Medical schemes can’t bear brunt of vaccine funding – Profmed CEO
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DURBAN – The chief executive officer of medical aid scheme Profmed, Craig Comrie, has said that he is concerned about how South Africa’s Covid-19 vaccine acquisition is going to be funded.
Comrie said in a statement on Monday that the idea that private medical schemes should be required to fund double the cost of their members’ vaccinations by also funding the dose of an uninsured South African for every member they vaccinate was a cause for concern.
“This is an overwhelming obligation and expectation that creates huge questions around why the Department of Health would target scheme reserves in this way. There are many other businesses with reserves who have not been approached with the same magnitude of responsibility.
“We haven’t yet agreed to this arrangement and will be reluctant to do so without a clear undertaking of how medical scheme members will get guaranteed access to vaccines sooner rather than later,” said Comrie.
The government’s plan involves vaccinating 67 percent of the population by the end of 2021. This loosely translates to around 40 million people.
The first batch of vaccines, one million doses, arrived on Monday from India.
The vaccines were produced by biopharmaceutical company AstraZeneca in conjunction with Oxford University in England.
Comrie said that while Profmed was looking to help fund the vaccines, it could not offer member funds as it it was outside their legal and ethical decision-making powers.
Following a request by Health Minister Dr Zweli Mkhize, medical schemes are to pay for more than half of the cost up front, while business and national Treasury pay for less than 45% of the cost.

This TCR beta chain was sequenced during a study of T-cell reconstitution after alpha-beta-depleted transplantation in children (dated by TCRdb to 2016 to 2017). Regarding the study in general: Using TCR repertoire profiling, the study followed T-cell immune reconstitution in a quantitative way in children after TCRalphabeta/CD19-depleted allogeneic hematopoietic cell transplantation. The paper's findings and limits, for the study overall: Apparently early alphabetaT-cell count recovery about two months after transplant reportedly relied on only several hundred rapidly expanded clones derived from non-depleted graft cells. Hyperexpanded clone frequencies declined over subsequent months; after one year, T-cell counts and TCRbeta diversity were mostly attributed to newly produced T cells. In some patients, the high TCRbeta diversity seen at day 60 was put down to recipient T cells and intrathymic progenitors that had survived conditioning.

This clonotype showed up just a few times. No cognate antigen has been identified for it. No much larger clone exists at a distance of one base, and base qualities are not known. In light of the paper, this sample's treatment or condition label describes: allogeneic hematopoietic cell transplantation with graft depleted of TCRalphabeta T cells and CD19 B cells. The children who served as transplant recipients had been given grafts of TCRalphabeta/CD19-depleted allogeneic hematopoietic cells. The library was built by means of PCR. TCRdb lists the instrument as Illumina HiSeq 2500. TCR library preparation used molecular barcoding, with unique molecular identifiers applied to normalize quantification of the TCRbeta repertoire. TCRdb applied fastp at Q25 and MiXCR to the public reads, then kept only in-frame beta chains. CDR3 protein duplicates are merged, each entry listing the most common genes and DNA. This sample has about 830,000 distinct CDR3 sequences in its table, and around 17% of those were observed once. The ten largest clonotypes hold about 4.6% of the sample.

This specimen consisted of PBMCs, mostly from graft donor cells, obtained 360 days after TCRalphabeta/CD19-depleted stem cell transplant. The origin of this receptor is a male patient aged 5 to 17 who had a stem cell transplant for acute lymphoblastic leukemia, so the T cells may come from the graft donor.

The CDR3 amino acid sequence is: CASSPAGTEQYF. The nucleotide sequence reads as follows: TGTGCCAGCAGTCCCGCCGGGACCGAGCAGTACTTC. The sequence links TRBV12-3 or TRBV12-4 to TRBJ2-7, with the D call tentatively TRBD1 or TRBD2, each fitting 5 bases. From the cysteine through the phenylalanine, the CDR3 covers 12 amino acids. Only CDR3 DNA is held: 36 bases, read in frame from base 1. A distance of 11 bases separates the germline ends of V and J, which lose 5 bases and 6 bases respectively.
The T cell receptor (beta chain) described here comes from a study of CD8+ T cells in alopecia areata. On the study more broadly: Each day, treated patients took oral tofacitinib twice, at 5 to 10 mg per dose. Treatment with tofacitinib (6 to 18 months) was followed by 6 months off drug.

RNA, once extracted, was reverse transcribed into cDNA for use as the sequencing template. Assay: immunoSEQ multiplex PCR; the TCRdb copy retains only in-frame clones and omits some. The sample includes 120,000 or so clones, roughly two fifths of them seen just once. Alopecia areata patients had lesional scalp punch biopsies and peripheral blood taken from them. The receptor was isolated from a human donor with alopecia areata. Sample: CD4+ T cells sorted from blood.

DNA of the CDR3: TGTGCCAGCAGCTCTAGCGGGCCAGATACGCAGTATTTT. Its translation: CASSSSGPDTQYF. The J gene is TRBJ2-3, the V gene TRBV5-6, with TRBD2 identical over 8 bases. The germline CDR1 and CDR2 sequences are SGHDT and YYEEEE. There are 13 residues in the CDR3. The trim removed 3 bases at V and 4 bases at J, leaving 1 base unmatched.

The initial costs of the vaccine effectively have medical schemes paying R6.8 billion (about US$455 million) of the estimated R12.1 billion total cost, explained Comrie.
“Medical schemes are already committed to cover R3.4 billion worth of vaccines for all scheme members. Adding another R3.4 billion to fund vaccinations for non-members will still mean that some medical schemes may struggle to fund future health-care costs.”
Due to financial difficulties and solvency levels, Comrie said that other medical schemes may not be in a position to fund additional vaccines.
Comrie believes that funding of the vaccine should be institutionalised through a more “democratic” approach and not one that requires “forced donations”.
“We are all in this together and I can only hope that the ambitious vaccination plan is achieved. As a private medical scheme, I can tell you that we will do everything in our power to contribute to this roll-out constructively, but we only exist because of our members and they will always come first,” said Comrie.
African News Agency